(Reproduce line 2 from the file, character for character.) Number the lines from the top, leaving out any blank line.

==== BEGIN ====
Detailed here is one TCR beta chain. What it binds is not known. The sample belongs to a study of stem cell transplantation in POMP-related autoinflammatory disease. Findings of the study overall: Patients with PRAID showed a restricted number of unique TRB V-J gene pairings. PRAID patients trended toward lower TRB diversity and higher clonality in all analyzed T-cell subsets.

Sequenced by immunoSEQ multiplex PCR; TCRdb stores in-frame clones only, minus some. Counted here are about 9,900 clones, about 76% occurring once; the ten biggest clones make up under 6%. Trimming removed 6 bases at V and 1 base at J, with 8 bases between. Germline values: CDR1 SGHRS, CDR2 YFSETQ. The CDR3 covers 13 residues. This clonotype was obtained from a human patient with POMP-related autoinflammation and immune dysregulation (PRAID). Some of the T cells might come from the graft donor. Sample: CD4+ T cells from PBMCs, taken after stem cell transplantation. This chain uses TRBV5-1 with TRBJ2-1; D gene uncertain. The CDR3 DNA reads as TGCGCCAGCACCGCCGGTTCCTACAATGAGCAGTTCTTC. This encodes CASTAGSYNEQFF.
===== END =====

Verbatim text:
Sequenced by immunoSEQ multiplex PCR; TCRdb stores in-frame clones only, minus some. Counted here are about 9,900 clones, about 76% occurring once; the ten biggest clones make up under 6%. Trimming removed 6 bases at V and 1 base at J, with 8 bases between. Germline values: CDR1 SGHRS, CDR2 YFSETQ. The CDR3 covers 13 residues. This clonotype was obtained from a human patient with POMP-related autoinflammation and immune dysregulation (PRAID). Some of the T cells might come from the graft donor. Sample: CD4+ T cells from PBMCs, taken after stem cell transplantation. This chain uses TRBV5-1 with TRBJ2-1; D gene uncertain. The CDR3 DNA reads as TGCGCCAGCACCGCCGGTTCCTACAATGAGCAGTTCTTC. This encodes CASTAGSYNEQFF.